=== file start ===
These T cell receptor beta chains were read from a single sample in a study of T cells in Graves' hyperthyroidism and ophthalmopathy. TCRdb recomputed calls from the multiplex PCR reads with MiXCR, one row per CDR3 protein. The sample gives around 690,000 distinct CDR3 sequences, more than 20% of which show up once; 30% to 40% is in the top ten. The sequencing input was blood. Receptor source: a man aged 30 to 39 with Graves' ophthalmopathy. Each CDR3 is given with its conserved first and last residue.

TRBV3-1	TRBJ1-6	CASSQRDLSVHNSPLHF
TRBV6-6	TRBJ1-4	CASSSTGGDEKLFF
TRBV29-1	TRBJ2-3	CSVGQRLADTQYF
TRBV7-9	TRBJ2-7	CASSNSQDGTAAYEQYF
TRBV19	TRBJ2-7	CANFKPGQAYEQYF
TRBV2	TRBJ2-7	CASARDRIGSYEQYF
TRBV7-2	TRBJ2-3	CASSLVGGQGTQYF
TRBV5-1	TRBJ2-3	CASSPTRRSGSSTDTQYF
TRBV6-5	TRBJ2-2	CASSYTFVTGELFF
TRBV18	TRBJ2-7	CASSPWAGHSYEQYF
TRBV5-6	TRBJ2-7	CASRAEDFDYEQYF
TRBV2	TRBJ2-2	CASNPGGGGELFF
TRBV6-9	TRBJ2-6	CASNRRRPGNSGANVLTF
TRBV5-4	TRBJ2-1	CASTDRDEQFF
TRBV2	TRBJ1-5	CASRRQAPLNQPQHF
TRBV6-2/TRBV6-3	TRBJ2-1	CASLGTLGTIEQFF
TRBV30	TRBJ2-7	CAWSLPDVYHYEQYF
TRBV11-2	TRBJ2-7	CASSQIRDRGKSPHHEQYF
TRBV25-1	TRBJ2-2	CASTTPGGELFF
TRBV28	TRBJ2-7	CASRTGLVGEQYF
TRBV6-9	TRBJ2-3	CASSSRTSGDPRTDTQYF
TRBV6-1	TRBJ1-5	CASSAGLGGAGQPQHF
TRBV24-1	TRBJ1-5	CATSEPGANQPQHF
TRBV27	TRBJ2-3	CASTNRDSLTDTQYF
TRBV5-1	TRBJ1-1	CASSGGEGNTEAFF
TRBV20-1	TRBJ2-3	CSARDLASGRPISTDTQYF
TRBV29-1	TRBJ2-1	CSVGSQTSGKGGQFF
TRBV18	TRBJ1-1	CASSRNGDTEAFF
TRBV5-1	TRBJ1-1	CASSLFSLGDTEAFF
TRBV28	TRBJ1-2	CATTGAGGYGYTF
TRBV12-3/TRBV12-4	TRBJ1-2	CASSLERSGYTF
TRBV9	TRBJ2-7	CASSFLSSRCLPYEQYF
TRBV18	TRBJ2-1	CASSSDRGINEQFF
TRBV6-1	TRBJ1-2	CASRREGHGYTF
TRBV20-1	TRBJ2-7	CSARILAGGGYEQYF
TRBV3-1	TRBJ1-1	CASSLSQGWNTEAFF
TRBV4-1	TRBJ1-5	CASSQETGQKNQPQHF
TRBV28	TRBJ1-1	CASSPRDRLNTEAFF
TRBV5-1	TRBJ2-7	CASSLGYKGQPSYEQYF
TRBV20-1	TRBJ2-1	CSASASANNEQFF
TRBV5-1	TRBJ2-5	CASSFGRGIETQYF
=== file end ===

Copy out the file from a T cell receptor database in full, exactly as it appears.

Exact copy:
These T cell receptor beta chains were read from a single sample in a study of T cells in Graves' hyperthyroidism and ophthalmopathy. TCRdb recomputed calls from the multiplex PCR reads with MiXCR, one row per CDR3 protein. The sample gives around 690,000 distinct CDR3 sequences, more than 20% of which show up once; 30% to 40% is in the top ten. The sequencing input was blood. Receptor source: a man aged 30 to 39 with Graves' ophthalmopathy. Each CDR3 is given with its conserved first and last residue.

TRBV3-1	TRBJ1-6	CASSQRDLSVHNSPLHF
TRBV6-6	TRBJ1-4	CASSSTGGDEKLFF
TRBV29-1	TRBJ2-3	CSVGQRLADTQYF
TRBV7-9	TRBJ2-7	CASSNSQDGTAAYEQYF
TRBV19	TRBJ2-7	CANFKPGQAYEQYF
TRBV2	TRBJ2-7	CASARDRIGSYEQYF
TRBV7-2	TRBJ2-3	CASSLVGGQGTQYF
TRBV5-1	TRBJ2-3	CASSPTRRSGSSTDTQYF
TRBV6-5	TRBJ2-2	CASSYTFVTGELFF
TRBV18	TRBJ2-7	CASSPWAGHSYEQYF
TRBV5-6	TRBJ2-7	CASRAEDFDYEQYF
TRBV2	TRBJ2-2	CASNPGGGGELFF
TRBV6-9	TRBJ2-6	CASNRRRPGNSGANVLTF
TRBV5-4	TRBJ2-1	CASTDRDEQFF
TRBV2	TRBJ1-5	CASRRQAPLNQPQHF
TRBV6-2/TRBV6-3	TRBJ2-1	CASLGTLGTIEQFF
TRBV30	TRBJ2-7	CAWSLPDVYHYEQYF
TRBV11-2	TRBJ2-7	CASSQIRDRGKSPHHEQYF
TRBV25-1	TRBJ2-2	CASTTPGGELFF
TRBV28	TRBJ2-7	CASRTGLVGEQYF
TRBV6-9	TRBJ2-3	CASSSRTSGDPRTDTQYF
TRBV6-1	TRBJ1-5	CASSAGLGGAGQPQHF
TRBV24-1	TRBJ1-5	CATSEPGANQPQHF
TRBV27	TRBJ2-3	CASTNRDSLTDTQYF
TRBV5-1	TRBJ1-1	CASSGGEGNTEAFF
TRBV20-1	TRBJ2-3	CSARDLASGRPISTDTQYF
TRBV29-1	TRBJ2-1	CSVGSQTSGKGGQFF
TRBV18	TRBJ1-1	CASSRNGDTEAFF
TRBV5-1	TRBJ1-1	CASSLFSLGDTEAFF
TRBV28	TRBJ1-2	CATTGAGGYGYTF
TRBV12-3/TRBV12-4	TRBJ1-2	CASSLERSGYTF
TRBV9	TRBJ2-7	CASSFLSSRCLPYEQYF
TRBV18	TRBJ2-1	CASSSDRGINEQFF
TRBV6-1	TRBJ1-2	CASRREGHGYTF
TRBV20-1	TRBJ2-7	CSARILAGGGYEQYF
TRBV3-1	TRBJ1-1	CASSLSQGWNTEAFF
TRBV4-1	TRBJ1-5	CASSQETGQKNQPQHF
TRBV28	TRBJ1-1	CASSPRDRLNTEAFF
TRBV5-1	TRBJ2-7	CASSLGYKGQPSYEQYF
TRBV20-1	TRBJ2-1	CSASASANNEQFF
TRBV5-1	TRBJ2-5	CASSFGRGIETQYF